Italian actor and comedian Roberto Benigni described Pope Francis as a masterful minister of God’s mercy, which is always active and always on the move.
Benigni brought the house down January 12 during the presentation of the new book-length interview with Pope Francis, The Name of God Is Mercy. The actor read excerpts of the book, but also offered his own reflections on mercy and bubbled over with praise for Pope Francis.
When he received the call asking him to participate in the book launch, Benigni said, he was told, “‘His Holiness would like’ and I said, ‘Yes!’ without letting them finish. I’d do anything — be a Swiss Guard, drive the popemobile — absolutely anything for this pope.”
“Mercy,” Benigni said, “is not a virtue that’s seated in an easy chair. It’s an active virtue, one that moves. Just look at the pope, he’s never still. It moves not just the heart, but the arms, legs, heels, knees. It moves heart and soul. It’s never still.”
“I would have loved to be a priest,” he said. When he was small and people would ask what he wanted to be when he grew up, Benigni said, “I’d respond, ‘the pope.’ Because this response made everyone laugh, I understood I had to be a comedian. If they’d all knelt, I would (have tried to) be pope.”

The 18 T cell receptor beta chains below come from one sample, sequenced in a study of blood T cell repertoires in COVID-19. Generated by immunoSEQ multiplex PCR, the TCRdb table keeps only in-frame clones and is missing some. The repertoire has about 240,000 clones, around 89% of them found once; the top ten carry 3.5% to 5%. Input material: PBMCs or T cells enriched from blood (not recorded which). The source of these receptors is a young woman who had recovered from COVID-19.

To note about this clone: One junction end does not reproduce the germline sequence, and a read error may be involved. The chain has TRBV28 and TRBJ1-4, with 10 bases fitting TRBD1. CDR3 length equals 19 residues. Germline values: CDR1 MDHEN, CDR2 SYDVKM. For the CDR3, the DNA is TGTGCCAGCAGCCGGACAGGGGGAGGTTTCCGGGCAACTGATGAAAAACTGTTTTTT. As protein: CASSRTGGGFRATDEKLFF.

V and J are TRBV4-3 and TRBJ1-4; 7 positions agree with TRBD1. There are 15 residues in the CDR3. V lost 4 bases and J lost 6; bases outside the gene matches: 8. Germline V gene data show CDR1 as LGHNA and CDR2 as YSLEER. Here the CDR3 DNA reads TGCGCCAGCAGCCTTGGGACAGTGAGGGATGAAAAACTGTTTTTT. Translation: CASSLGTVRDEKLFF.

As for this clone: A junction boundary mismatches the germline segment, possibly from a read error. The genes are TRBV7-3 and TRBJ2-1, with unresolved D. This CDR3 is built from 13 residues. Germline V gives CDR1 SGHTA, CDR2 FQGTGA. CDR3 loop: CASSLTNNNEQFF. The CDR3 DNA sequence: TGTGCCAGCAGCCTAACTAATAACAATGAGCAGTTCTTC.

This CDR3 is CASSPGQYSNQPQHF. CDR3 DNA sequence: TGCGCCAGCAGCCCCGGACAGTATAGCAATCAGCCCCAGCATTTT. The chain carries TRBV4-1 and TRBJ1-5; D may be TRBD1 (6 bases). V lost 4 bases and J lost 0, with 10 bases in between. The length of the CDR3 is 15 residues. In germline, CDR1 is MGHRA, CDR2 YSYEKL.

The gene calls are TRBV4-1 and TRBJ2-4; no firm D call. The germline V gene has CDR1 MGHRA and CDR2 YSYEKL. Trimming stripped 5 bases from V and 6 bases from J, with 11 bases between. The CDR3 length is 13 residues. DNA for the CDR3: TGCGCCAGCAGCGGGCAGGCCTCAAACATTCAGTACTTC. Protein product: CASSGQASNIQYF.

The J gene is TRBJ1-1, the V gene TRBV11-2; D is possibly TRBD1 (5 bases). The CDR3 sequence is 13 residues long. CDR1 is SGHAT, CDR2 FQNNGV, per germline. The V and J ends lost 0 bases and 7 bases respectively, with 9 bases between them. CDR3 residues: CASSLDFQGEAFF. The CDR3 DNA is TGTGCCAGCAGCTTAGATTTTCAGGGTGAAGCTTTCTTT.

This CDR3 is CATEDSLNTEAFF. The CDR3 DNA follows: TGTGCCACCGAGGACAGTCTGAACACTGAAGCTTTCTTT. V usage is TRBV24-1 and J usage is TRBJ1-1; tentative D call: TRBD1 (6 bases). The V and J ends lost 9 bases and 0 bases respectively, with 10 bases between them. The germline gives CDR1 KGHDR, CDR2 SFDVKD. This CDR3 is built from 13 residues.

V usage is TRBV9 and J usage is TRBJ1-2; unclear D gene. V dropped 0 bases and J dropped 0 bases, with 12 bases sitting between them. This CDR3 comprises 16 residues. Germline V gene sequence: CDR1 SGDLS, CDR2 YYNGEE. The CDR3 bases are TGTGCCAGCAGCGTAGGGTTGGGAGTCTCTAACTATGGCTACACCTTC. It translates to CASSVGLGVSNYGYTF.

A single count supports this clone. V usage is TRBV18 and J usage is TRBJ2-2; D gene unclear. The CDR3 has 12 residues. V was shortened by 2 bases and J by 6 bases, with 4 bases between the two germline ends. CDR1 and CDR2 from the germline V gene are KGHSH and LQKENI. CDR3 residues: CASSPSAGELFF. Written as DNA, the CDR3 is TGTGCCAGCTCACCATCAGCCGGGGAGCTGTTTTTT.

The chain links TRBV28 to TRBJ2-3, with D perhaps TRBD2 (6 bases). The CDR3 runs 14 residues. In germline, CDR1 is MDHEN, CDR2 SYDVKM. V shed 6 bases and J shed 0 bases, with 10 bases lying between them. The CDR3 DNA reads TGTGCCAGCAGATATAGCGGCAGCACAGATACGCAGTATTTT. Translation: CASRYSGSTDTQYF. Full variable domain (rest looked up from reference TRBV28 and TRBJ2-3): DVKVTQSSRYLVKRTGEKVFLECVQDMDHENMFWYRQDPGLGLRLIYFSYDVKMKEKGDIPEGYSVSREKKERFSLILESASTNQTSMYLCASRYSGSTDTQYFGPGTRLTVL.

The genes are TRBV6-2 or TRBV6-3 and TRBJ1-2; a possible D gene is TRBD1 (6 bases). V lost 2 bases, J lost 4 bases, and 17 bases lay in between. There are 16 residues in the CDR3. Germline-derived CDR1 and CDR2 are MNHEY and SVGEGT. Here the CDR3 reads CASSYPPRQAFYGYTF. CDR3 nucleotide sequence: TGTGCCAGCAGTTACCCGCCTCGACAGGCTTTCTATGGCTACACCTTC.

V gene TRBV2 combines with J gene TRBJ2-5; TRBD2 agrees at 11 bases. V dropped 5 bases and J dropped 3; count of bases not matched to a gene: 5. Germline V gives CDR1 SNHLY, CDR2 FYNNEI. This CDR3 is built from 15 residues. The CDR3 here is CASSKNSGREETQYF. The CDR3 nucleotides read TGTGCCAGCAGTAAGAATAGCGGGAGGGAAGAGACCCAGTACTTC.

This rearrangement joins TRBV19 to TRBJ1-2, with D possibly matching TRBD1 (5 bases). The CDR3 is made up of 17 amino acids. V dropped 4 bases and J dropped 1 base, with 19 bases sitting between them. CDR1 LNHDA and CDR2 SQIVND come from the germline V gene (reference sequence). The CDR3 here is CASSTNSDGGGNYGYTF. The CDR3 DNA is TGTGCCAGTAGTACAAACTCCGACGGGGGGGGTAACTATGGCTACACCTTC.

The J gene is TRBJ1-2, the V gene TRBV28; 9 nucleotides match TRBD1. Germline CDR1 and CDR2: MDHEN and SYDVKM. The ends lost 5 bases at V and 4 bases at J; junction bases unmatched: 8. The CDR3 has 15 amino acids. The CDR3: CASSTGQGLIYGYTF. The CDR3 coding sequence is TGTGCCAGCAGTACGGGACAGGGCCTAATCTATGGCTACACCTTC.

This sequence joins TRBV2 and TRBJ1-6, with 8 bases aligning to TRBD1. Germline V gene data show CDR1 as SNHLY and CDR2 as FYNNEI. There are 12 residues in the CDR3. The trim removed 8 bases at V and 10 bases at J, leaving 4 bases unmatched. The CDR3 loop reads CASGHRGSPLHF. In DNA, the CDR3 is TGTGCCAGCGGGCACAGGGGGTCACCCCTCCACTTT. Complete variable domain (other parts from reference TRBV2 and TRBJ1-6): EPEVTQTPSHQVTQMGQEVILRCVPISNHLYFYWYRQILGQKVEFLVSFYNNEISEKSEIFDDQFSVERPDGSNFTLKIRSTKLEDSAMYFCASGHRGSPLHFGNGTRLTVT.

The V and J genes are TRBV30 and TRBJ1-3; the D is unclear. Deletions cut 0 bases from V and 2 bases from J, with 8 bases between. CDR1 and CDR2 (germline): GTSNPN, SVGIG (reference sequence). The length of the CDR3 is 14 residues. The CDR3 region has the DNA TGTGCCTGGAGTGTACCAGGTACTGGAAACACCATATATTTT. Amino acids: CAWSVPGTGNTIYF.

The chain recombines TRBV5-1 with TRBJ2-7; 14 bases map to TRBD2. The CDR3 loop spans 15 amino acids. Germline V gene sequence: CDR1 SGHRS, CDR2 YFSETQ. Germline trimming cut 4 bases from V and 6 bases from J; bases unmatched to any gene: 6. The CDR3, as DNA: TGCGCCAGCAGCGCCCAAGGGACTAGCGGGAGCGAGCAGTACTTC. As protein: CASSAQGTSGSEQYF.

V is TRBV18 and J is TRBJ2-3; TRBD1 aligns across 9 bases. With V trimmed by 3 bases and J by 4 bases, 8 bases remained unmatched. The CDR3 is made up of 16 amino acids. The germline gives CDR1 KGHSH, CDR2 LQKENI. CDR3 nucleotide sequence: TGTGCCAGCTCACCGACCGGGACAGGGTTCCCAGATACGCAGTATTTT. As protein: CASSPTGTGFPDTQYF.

Hundreds of people packed the auditorium of the Augustinian Patristic Institute across the street from the Vatican for the presentation.
Jesuit Father Federico Lombardi, Vatican spokesman, said there is little doubt that mercy is a central theme of Pope Francis’ pontificate, but the book is not so much an explanation of mercy as it is an account of how Pope Francis has experienced mercy in his personal life, his priestly ministry and his own spirituality.
Cardinal Pietro Parolin, Vatican secretary of state, said that in the published conversation with journalist Andrea Tornielli, it is as if Pope Francis wants “to take us by the hand and lead us into the great and comforting mystery of God’s mercy, a mystery far from our human logic and yet so desired by us pilgrims lost in this age of challenges and trials.”
Benigni told the people at the book presentation that Pope Francis clearly demonstrates how mercy is not a soft, saccharine virtue, but one that challenges people and has both social and political implications for the way it offers people a second chance and a helping hand.
Zhang Jianqing, an immigrant from China incarcerated in Padua, Italy, who took the name Agostino when he was baptised in 2015, was given leave to meet Pope Francis and share his conversion story at the book presentation.
Meeting and becoming friends with Christians who visited the prison, Zhang came to learn about Jesus and grew to love him. He hesitated converting, though, he said, because he already had decided that he should do nothing more in his life to hurt his family and especially his mother, a practicing Buddhist.
But his mother told him he must follow his heart, Zhang said. “God’s mercy changed my life.”